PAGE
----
Pharos-Tribune

December 6, 2012

Athlete of the Week: ‘Mr. Valuable’

Scales is a key part to Caston’s recent hoop successes

by Beau Wicker
Pharos-Tribune

— Caston’s boys basketball team has won 30 games the last two seasons despite not having a player taller than 6-foot-1 in either season.

The Comets are in the same predicament this season, but they once again have 6-foot, 170-pound center Daniel Scales in the middle to help make up for it.

Caston boys basketball coach Ben Snyder said that Scales has been “Mr. Valuable” to the program and talked about the many reasons why.

“He’s one of those kids that comes along that is just a special, once-in-a-10-, 15- or 20-years type of kid,” Snyder said. “He does all of the little things on the basketball floor, and he’s a leader off the floor by example and vocally. Last year in many of our games he was our most valuable player. You’ve seen it this year that we are a different team when he’s on the floor. He can change an entire game by 25 points without taking a shot, he’s that valuable.

“He’s a competitor who hates to lose. Some kids have that, but he’s at another level. He doesn’t like to lose any drill in any practice. He’s the first guy on the floor, the first guy to take a charge, set a screen, grab an offensive rebound. The things a lot of players don’t want to do that doesn’t get your name in a stat column or newspaper, he does all those things. He’s a rare breed.

“He’s the first person who I want every kid in our program to watch. He exemplifies what Caston basketball is all about.”

While Scales’ defense and rebounding is invaluable to the Comets, his offensive contributions shouldn’t be overlooked, said Snyder.

“Our offense slows down and we’re not near as sharp when he’s not on the floor. He might be our most irreplaceable guy on offense. Our offense goes because of him,” Snyder said

The Comets (0-3) have lost three straight close games to start the season. They didn’t lose their third game last season until Jan. 28.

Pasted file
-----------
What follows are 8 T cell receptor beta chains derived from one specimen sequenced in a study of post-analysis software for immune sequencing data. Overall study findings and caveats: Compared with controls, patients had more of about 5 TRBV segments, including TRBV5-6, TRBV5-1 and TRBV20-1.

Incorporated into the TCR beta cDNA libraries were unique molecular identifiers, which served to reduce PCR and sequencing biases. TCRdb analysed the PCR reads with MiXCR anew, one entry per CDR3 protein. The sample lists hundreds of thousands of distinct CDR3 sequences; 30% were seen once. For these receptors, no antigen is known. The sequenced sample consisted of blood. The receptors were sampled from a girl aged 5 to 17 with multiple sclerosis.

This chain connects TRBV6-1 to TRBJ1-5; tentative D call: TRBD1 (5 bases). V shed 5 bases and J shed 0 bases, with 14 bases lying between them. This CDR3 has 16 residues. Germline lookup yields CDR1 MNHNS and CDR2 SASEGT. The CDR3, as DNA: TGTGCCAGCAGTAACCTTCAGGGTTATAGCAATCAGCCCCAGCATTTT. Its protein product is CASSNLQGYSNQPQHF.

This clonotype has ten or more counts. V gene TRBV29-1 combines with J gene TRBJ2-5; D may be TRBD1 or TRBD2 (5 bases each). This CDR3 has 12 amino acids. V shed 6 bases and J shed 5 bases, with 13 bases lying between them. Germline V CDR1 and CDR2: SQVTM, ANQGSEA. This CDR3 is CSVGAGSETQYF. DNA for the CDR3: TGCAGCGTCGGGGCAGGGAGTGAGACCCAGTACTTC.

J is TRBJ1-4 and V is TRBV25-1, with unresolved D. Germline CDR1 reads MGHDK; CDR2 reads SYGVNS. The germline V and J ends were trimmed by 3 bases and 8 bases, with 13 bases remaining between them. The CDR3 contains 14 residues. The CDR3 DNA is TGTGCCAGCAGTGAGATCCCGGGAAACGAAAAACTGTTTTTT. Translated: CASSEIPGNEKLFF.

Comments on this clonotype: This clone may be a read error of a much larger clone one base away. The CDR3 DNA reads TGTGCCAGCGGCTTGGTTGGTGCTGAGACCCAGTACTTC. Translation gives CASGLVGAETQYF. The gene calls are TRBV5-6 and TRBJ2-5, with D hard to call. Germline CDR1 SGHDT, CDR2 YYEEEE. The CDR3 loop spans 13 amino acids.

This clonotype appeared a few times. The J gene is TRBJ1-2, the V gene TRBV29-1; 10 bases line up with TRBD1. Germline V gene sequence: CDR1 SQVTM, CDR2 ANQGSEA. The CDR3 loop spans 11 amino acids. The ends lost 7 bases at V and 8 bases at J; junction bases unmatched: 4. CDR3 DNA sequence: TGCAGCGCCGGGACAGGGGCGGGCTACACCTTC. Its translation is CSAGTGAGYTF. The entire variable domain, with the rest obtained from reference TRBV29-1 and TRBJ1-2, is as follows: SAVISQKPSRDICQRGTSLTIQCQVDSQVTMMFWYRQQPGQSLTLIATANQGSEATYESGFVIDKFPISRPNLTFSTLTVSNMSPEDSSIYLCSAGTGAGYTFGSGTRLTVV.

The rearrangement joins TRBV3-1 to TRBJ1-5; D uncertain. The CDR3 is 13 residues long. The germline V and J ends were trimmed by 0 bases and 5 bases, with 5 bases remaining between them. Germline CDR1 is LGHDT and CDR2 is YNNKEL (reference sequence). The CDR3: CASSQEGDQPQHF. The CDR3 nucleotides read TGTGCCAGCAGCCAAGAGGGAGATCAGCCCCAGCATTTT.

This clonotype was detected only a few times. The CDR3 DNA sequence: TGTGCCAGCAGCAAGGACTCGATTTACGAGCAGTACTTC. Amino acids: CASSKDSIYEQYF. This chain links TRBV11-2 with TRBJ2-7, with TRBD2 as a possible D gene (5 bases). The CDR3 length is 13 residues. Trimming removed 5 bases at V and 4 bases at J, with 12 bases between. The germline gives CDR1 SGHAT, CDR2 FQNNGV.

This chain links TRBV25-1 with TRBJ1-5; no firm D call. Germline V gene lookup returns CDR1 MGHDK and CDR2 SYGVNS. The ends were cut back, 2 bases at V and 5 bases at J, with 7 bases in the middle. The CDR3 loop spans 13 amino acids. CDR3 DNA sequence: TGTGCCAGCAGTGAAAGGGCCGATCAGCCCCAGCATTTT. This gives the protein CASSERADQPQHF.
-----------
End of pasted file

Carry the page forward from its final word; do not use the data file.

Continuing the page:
“We’re improving every game. We’ve got to find a way to finish games,” Scales said. “I think we’ll be all right.”

The Comets opened with a surprising loss at Lakeland Christian Academy.

“We weren’t as good as we thought we were,” Scales said. “We have more room to improve. That’s not a good thing, but it’s not a bad thing either.”

The Comets then lost to arch-rival Pioneer in the county tournament last week. The Comets got within two points with just over two minutes to go before the Panthers pulled away late.

“The Pioneer game I just think we didn’t take advantage of some situations, and turnovers killed us,” Scales said. “We have to find a way to take care of the ball. And if we play defense, our offense will come.”

The Comets let a fourth-quarter lead get away from them in a loss to Cass last Friday.

“At the end of the quarters we had crucial turnovers that led to big point swings,” Scales said. “At the end of every quarter we had a point swing, where we could have been up five and instead were up one or down two. We’ve got to take care of the ball during crucial times with pressure.”

One factor is that Scales has been in foul trouble in each game other than the Cass game to start the season.

“I’ve got to find out the way the refs are calling it and play the way I need to play to stay in the game,” Scales said.

Scales talked about going up against bigger opponents.

“I might be outmatched in talent or size, but I’m never going to be outhustled,” he said.

Scales also credited the Caston system.

“It’s a team defense,” he said. “One of the main focuses in practices is getting hip-ins so they don’t get any second chances.”

As for the tough start to the season, Scales said, “We’re coming along. I think we’ll be fine. I’d rather it be this way now than in February. I think we’ll be fine in the long run.”

The following is a question-and-answer session with Scales.

Q. Of the sports you play, which is your favorite? Why?

A. Basketball. I was just raised to love basketball. My family is a basketball family.

Q. How did you first get started in sports? At what age?

A. I got started in sports at age 6 playing Y league soccer and basketball.

Q. Do you have any family members who played sports?

A. My dad [Barry] played basketball here at Caston, and my mom [Julie] played softball.

Q. Have you ever played a sport that you were not successful at?

A. I tried golfing in junior high. I wasn’t very good, but I’m still working at it.

Q. How do you feel you’ve improved as an athlete since you first started playing?

A. I feel like my mental toughness has improved greatly since freshman year.

Q. What experiences have you had in sports have made you the athlete you are today?

A. I play basketball against my dad down at the barn, and I think that has made me the competitor I am today.

Q. What is something that not everyone knows about you?

A. I was diagnosed with diabetes my sophomore year.

Q. What is your favorite memory of playing sports at your school?

A. Beating Pioneer my junior year with the great atmosphere and environment.

Q. What are your goals for your future? Do you plan on attending college?

A. I plan on attending Purdue University where I’ll study agribusiness.

Each week during the school year the Pharos-Tribune recognizes an athlete from one of five area high schools. The recipients are selected by each school’s athletic department.